Blogs

Akron: Flashback - December 22, 2012 & the Moravian Christmas Vigil

There were a few things about Christmas celebrations this year that were noteworthy, but I was too wrapped up in things to blog about them. I'm going to catch up on those over the next little while with some flashback posts.

As per the title, this is about the Moravian Christmas vigil. I was told one morning, at the morning coffee break, that we really should try to get to one of the Christmas vigil services at the Moravian church in Lititz. "The music is good," I was told, "and they have a Love Feast." I'd heard a little bit about this phenomenon, and I was intrigued.

The first step was getting tickets. It's not that admission is charged to this, a worship service, but simply a recognition that the building has limited capacity, and this allows you to reserve a spot. Seating is unassigned - they just issue X tickets per service (of which there are six, if I remember correctly). When I called the church office, I was told that they were out of tickets for each of services that we would have been able to attend. "But we can put you on the waiting list." I agreed, thinking that this was a very long shot.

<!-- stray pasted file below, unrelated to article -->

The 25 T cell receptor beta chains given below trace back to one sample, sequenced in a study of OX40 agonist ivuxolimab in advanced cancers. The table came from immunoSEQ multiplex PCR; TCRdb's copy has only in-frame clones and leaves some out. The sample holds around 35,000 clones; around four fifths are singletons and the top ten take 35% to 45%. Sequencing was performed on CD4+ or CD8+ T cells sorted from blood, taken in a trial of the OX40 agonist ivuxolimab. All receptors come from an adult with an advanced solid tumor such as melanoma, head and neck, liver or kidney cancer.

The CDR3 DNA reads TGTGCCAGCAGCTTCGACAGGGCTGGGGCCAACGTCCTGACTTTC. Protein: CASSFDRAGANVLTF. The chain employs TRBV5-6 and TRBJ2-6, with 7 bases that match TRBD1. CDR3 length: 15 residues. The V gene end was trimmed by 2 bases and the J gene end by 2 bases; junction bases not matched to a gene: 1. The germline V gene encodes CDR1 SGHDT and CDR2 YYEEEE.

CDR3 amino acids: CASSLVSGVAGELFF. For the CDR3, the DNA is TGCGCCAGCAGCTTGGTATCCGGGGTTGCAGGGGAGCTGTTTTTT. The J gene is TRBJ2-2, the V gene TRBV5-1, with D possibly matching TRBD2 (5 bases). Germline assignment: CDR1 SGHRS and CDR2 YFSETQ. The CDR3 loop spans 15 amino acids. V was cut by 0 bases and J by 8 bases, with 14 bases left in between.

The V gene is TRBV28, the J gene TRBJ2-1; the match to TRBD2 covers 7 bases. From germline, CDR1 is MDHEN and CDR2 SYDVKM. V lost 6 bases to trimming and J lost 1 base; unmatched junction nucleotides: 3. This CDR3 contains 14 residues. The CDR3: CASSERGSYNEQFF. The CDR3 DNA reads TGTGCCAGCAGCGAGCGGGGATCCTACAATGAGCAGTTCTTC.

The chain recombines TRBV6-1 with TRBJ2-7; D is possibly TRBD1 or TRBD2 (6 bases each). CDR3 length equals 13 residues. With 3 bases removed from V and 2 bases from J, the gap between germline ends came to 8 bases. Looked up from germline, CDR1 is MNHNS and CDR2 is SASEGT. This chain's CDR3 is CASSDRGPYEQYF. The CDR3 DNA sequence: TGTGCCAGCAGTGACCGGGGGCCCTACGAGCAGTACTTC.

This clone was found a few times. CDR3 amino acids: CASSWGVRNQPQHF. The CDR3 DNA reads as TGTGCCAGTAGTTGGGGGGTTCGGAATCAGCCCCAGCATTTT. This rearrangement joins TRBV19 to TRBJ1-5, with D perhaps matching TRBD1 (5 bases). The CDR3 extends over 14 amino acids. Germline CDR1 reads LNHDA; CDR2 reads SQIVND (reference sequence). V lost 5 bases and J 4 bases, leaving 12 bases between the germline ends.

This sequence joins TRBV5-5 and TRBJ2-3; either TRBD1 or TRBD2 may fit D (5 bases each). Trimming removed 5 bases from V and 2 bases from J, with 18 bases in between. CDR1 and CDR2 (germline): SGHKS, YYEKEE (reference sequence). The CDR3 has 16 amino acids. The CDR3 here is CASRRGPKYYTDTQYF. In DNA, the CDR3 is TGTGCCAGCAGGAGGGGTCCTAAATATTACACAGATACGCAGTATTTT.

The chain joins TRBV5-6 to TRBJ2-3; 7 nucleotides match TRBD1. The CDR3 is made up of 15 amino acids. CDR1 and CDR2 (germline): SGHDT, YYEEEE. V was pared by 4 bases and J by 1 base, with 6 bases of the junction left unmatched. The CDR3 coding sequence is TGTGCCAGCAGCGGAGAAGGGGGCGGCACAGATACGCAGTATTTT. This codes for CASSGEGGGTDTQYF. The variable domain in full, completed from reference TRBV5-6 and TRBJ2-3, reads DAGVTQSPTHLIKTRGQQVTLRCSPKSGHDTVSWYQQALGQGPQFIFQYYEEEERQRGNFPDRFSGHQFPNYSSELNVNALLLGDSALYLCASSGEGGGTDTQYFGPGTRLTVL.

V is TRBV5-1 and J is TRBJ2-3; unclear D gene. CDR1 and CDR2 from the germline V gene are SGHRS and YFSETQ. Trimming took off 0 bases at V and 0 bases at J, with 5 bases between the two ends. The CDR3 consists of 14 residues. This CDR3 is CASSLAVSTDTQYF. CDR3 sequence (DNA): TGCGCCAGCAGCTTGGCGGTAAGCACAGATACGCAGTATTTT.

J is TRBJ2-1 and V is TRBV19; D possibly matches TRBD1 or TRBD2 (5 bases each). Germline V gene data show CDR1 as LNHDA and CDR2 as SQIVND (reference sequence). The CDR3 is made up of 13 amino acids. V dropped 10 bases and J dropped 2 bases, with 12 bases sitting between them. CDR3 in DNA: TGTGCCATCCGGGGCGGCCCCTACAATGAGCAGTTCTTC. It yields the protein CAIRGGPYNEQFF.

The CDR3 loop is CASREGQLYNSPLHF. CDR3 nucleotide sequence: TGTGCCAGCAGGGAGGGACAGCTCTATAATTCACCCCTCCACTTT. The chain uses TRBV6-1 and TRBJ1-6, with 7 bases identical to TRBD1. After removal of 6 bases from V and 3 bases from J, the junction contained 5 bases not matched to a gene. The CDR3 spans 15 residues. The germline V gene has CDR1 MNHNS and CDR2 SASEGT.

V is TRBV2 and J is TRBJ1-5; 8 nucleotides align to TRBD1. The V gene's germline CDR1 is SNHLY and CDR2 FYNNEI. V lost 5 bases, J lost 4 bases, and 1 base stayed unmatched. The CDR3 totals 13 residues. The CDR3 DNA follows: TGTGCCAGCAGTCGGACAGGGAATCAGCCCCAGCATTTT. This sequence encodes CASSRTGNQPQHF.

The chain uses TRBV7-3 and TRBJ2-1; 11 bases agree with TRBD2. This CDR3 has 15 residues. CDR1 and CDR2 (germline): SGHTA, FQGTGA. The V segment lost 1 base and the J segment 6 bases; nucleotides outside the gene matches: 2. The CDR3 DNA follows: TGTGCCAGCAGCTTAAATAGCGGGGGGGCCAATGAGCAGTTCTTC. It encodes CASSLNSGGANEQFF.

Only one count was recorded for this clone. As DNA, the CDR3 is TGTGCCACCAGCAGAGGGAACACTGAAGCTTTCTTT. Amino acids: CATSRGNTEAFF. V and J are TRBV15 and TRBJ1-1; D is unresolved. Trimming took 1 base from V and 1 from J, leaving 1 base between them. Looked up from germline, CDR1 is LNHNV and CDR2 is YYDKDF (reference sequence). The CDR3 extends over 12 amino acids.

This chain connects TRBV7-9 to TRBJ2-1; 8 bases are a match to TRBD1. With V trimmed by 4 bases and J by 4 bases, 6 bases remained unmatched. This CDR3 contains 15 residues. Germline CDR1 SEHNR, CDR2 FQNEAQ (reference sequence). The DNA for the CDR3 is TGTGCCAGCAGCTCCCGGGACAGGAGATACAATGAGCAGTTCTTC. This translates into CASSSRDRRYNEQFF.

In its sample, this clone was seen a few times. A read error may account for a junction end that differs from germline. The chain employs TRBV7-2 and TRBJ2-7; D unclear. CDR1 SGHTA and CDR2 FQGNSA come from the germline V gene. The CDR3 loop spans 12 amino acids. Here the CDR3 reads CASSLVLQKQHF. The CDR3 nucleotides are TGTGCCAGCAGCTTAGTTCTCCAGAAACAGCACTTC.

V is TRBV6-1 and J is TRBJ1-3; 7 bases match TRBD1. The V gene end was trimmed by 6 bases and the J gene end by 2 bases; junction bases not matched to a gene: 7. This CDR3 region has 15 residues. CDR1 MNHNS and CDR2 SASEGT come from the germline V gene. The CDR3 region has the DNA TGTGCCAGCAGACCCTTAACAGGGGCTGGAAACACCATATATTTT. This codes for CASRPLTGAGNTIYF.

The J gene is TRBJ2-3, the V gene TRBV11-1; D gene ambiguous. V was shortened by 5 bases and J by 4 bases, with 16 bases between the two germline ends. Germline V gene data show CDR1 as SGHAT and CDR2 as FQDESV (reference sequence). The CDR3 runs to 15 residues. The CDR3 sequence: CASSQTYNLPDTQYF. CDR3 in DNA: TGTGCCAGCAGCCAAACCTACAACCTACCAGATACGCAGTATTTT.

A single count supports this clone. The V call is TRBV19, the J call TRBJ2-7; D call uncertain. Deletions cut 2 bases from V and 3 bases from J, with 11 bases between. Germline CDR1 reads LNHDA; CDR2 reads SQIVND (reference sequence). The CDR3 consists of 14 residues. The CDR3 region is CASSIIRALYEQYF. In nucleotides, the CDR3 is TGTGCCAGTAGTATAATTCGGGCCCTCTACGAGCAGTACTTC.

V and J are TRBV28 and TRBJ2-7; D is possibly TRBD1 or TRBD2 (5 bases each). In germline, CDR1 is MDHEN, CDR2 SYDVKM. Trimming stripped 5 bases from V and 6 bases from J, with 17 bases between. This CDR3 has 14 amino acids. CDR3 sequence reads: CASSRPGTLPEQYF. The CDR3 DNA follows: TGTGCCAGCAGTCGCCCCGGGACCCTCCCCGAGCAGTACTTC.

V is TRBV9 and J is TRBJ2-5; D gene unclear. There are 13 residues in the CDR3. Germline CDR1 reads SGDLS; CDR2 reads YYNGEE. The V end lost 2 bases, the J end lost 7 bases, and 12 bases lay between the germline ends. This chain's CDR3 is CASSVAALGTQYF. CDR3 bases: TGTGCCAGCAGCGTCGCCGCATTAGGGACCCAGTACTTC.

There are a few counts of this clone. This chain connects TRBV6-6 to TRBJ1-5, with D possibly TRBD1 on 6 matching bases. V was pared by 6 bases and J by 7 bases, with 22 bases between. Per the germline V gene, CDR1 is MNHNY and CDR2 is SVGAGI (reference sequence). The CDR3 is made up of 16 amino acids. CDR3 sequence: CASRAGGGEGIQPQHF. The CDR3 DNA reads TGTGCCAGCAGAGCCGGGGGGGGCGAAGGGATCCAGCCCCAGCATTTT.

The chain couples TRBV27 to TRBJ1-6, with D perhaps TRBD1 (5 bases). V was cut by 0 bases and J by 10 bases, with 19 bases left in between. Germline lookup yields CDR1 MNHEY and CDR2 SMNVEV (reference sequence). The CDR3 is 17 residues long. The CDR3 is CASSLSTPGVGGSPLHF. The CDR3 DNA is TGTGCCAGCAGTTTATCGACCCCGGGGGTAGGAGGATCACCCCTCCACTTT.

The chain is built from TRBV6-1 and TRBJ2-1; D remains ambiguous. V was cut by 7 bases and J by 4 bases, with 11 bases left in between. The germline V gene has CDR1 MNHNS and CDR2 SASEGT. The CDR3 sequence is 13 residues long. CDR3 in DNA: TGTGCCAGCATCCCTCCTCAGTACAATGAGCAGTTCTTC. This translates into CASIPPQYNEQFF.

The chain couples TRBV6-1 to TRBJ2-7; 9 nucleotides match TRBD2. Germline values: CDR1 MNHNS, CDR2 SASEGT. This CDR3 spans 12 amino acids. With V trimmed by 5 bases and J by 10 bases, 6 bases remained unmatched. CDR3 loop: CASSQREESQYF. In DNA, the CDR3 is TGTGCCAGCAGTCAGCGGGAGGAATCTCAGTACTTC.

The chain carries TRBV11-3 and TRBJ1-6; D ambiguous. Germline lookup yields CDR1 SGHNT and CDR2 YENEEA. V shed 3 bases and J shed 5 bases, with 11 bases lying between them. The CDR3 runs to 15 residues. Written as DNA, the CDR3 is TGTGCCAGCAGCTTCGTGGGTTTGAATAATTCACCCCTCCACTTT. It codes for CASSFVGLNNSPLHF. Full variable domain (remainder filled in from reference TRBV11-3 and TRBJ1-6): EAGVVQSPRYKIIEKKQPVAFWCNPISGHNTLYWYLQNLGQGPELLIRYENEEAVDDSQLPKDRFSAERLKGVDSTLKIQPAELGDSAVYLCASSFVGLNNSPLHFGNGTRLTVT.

The next day, I got back from lunch to find that the church had called whilst I was away to say that two tickets were now available for one of the services. I called back to lay claim to them and we picked them up the next day.

Now, the church - it's old, as you might guess, and built in something resembling Colonial style. It has definite architectural interest. The sanctuary seems wider than it is long, with a balcony wrapping around three sides. All of the pews had a dividing wall bisecting their width. And in front, hanging from the very high ceiling, was a 110-point Moravian star, lit from within.

We sat relatively close to the back, just out from under the rear balcony. Said rear balcony was occupied by a choir and a small orchestra, in addition to the organ. (Audience/congregation sat in the side balconies). A six-voice children's group sat up front in the alcove at the back of the platform, and the pastors sat on the platform proper.

The service began with a prelude of orchestral and organ pieces. The service itself was mostly music - a lot of congregational singing, and some choir/children's choir/orchestral pieces. Most of the carols were ones I hadn't heard before, but they were familiar enough in style that I could sing along. We sang a number of them as a lead-in to the Love Feast.